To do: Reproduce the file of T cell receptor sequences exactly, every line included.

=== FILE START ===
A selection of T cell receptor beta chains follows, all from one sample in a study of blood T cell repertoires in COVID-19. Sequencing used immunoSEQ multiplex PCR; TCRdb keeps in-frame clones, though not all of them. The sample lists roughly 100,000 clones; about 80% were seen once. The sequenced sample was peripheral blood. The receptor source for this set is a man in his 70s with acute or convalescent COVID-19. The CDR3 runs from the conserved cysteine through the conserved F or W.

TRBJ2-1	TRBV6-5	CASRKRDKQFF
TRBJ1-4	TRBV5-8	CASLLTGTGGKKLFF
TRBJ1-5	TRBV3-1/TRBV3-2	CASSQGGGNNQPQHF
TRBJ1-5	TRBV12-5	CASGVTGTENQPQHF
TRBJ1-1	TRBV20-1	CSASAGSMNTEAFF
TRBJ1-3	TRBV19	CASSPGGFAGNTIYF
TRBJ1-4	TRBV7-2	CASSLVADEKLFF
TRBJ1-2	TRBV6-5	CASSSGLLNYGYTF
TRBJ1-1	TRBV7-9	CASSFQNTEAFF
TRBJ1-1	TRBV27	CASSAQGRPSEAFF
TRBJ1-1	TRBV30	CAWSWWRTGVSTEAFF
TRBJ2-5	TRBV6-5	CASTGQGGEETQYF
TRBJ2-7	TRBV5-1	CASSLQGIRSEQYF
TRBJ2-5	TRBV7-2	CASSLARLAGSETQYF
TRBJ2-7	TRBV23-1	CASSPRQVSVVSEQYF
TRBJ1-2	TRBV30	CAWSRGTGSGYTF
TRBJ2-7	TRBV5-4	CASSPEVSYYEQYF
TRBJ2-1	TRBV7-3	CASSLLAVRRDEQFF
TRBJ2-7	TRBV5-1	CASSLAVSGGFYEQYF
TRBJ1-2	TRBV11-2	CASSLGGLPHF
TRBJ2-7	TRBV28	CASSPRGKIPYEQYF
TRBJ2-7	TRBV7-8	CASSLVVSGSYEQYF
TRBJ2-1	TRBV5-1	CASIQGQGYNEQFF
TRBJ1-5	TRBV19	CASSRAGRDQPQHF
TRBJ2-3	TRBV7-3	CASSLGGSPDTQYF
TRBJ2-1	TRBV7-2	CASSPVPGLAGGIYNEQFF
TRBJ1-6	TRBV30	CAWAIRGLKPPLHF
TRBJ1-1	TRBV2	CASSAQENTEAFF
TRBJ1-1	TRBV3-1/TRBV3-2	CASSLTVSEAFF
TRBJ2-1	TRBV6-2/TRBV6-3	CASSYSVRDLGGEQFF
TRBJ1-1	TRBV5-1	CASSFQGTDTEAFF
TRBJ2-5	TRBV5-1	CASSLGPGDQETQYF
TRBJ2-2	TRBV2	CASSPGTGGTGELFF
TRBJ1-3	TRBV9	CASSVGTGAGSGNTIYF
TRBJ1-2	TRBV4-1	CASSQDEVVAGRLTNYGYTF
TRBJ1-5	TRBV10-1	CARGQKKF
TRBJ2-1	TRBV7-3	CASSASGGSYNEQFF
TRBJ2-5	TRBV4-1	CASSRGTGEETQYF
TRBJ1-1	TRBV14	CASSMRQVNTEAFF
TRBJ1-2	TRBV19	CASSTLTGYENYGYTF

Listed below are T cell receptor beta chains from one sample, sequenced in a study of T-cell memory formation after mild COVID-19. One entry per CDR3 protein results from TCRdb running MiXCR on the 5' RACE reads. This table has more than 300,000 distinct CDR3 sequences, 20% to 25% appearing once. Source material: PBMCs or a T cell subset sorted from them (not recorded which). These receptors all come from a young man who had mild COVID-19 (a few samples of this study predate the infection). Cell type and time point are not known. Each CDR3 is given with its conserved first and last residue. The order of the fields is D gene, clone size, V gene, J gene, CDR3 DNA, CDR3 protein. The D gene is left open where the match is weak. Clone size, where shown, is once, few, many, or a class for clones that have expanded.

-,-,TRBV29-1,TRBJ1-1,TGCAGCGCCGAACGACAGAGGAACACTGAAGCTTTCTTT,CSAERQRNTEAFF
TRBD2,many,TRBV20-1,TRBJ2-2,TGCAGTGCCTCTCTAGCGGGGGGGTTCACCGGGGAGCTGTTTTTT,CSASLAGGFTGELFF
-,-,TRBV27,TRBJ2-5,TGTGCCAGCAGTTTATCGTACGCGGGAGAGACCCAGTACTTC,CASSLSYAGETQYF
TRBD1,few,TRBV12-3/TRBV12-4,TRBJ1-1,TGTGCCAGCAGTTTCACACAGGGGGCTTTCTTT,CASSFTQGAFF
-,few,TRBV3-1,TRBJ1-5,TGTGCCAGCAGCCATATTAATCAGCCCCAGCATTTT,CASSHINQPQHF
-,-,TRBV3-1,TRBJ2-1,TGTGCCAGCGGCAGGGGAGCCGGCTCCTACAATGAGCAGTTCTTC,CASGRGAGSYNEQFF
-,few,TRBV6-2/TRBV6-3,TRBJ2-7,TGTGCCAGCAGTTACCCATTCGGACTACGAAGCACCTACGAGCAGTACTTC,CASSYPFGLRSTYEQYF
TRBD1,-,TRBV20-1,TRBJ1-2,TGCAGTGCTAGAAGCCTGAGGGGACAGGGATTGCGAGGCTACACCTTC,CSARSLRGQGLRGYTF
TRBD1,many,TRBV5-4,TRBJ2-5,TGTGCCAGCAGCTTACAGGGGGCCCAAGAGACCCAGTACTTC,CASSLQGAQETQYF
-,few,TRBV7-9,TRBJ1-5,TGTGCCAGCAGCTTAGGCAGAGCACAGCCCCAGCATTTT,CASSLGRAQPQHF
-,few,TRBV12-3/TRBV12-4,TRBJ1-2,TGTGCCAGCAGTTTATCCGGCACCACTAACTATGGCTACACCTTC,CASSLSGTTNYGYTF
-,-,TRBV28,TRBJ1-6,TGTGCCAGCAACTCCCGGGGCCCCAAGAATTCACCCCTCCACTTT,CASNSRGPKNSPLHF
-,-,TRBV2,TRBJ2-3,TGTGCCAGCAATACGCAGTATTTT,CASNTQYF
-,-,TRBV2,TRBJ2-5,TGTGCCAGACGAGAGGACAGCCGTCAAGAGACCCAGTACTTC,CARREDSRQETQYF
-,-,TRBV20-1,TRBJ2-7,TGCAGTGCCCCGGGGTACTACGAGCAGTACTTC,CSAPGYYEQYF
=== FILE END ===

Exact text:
A selection of T cell receptor beta chains follows, all from one sample in a study of blood T cell repertoires in COVID-19. Sequencing used immunoSEQ multiplex PCR; TCRdb keeps in-frame clones, though not all of them. The sample lists roughly 100,000 clones; about 80% were seen once. The sequenced sample was peripheral blood. The receptor source for this set is a man in his 70s with acute or convalescent COVID-19. The CDR3 runs from the conserved cysteine through the conserved F or W.

TRBJ2-1	TRBV6-5	CASRKRDKQFF
TRBJ1-4	TRBV5-8	CASLLTGTGGKKLFF
TRBJ1-5	TRBV3-1/TRBV3-2	CASSQGGGNNQPQHF
TRBJ1-5	TRBV12-5	CASGVTGTENQPQHF
TRBJ1-1	TRBV20-1	CSASAGSMNTEAFF
TRBJ1-3	TRBV19	CASSPGGFAGNTIYF
TRBJ1-4	TRBV7-2	CASSLVADEKLFF
TRBJ1-2	TRBV6-5	CASSSGLLNYGYTF
TRBJ1-1	TRBV7-9	CASSFQNTEAFF
TRBJ1-1	TRBV27	CASSAQGRPSEAFF
TRBJ1-1	TRBV30	CAWSWWRTGVSTEAFF
TRBJ2-5	TRBV6-5	CASTGQGGEETQYF
TRBJ2-7	TRBV5-1	CASSLQGIRSEQYF
TRBJ2-5	TRBV7-2	CASSLARLAGSETQYF
TRBJ2-7	TRBV23-1	CASSPRQVSVVSEQYF
TRBJ1-2	TRBV30	CAWSRGTGSGYTF
TRBJ2-7	TRBV5-4	CASSPEVSYYEQYF
TRBJ2-1	TRBV7-3	CASSLLAVRRDEQFF
TRBJ2-7	TRBV5-1	CASSLAVSGGFYEQYF
TRBJ1-2	TRBV11-2	CASSLGGLPHF
TRBJ2-7	TRBV28	CASSPRGKIPYEQYF
TRBJ2-7	TRBV7-8	CASSLVVSGSYEQYF
TRBJ2-1	TRBV5-1	CASIQGQGYNEQFF
TRBJ1-5	TRBV19	CASSRAGRDQPQHF
TRBJ2-3	TRBV7-3	CASSLGGSPDTQYF
TRBJ2-1	TRBV7-2	CASSPVPGLAGGIYNEQFF
TRBJ1-6	TRBV30	CAWAIRGLKPPLHF
TRBJ1-1	TRBV2	CASSAQENTEAFF
TRBJ1-1	TRBV3-1/TRBV3-2	CASSLTVSEAFF
TRBJ2-1	TRBV6-2/TRBV6-3	CASSYSVRDLGGEQFF
TRBJ1-1	TRBV5-1	CASSFQGTDTEAFF
TRBJ2-5	TRBV5-1	CASSLGPGDQETQYF
TRBJ2-2	TRBV2	CASSPGTGGTGELFF
TRBJ1-3	TRBV9	CASSVGTGAGSGNTIYF
TRBJ1-2	TRBV4-1	CASSQDEVVAGRLTNYGYTF
TRBJ1-5	TRBV10-1	CARGQKKF
TRBJ2-1	TRBV7-3	CASSASGGSYNEQFF
TRBJ2-5	TRBV4-1	CASSRGTGEETQYF
TRBJ1-1	TRBV14	CASSMRQVNTEAFF
TRBJ1-2	TRBV19	CASSTLTGYENYGYTF

Listed below are T cell receptor beta chains from one sample, sequenced in a study of T-cell memory formation after mild COVID-19. One entry per CDR3 protein results from TCRdb running MiXCR on the 5' RACE reads. This table has more than 300,000 distinct CDR3 sequences, 20% to 25% appearing once. Source material: PBMCs or a T cell subset sorted from them (not recorded which). These receptors all come from a young man who had mild COVID-19 (a few samples of this study predate the infection). Cell type and time point are not known. Each CDR3 is given with its conserved first and last residue. The order of the fields is D gene, clone size, V gene, J gene, CDR3 DNA, CDR3 protein. The D gene is left open where the match is weak. Clone size, where shown, is once, few, many, or a class for clones that have expanded.

-,-,TRBV29-1,TRBJ1-1,TGCAGCGCCGAACGACAGAGGAACACTGAAGCTTTCTTT,CSAERQRNTEAFF
TRBD2,many,TRBV20-1,TRBJ2-2,TGCAGTGCCTCTCTAGCGGGGGGGTTCACCGGGGAGCTGTTTTTT,CSASLAGGFTGELFF
-,-,TRBV27,TRBJ2-5,TGTGCCAGCAGTTTATCGTACGCGGGAGAGACCCAGTACTTC,CASSLSYAGETQYF
TRBD1,few,TRBV12-3/TRBV12-4,TRBJ1-1,TGTGCCAGCAGTTTCACACAGGGGGCTTTCTTT,CASSFTQGAFF
-,few,TRBV3-1,TRBJ1-5,TGTGCCAGCAGCCATATTAATCAGCCCCAGCATTTT,CASSHINQPQHF
-,-,TRBV3-1,TRBJ2-1,TGTGCCAGCGGCAGGGGAGCCGGCTCCTACAATGAGCAGTTCTTC,CASGRGAGSYNEQFF
-,few,TRBV6-2/TRBV6-3,TRBJ2-7,TGTGCCAGCAGTTACCCATTCGGACTACGAAGCACCTACGAGCAGTACTTC,CASSYPFGLRSTYEQYF
TRBD1,-,TRBV20-1,TRBJ1-2,TGCAGTGCTAGAAGCCTGAGGGGACAGGGATTGCGAGGCTACACCTTC,CSARSLRGQGLRGYTF
TRBD1,many,TRBV5-4,TRBJ2-5,TGTGCCAGCAGCTTACAGGGGGCCCAAGAGACCCAGTACTTC,CASSLQGAQETQYF
-,few,TRBV7-9,TRBJ1-5,TGTGCCAGCAGCTTAGGCAGAGCACAGCCCCAGCATTTT,CASSLGRAQPQHF
-,few,TRBV12-3/TRBV12-4,TRBJ1-2,TGTGCCAGCAGTTTATCCGGCACCACTAACTATGGCTACACCTTC,CASSLSGTTNYGYTF
-,-,TRBV28,TRBJ1-6,TGTGCCAGCAACTCCCGGGGCCCCAAGAATTCACCCCTCCACTTT,CASNSRGPKNSPLHF
-,-,TRBV2,TRBJ2-3,TGTGCCAGCAATACGCAGTATTTT,CASNTQYF
-,-,TRBV2,TRBJ2-5,TGTGCCAGACGAGAGGACAGCCGTCAAGAGACCCAGTACTTC,CARREDSRQETQYF
-,-,TRBV20-1,TRBJ2-7,TGCAGTGCCCCGGGGTACTACGAGCAGTACTTC,CSAPGYYEQYF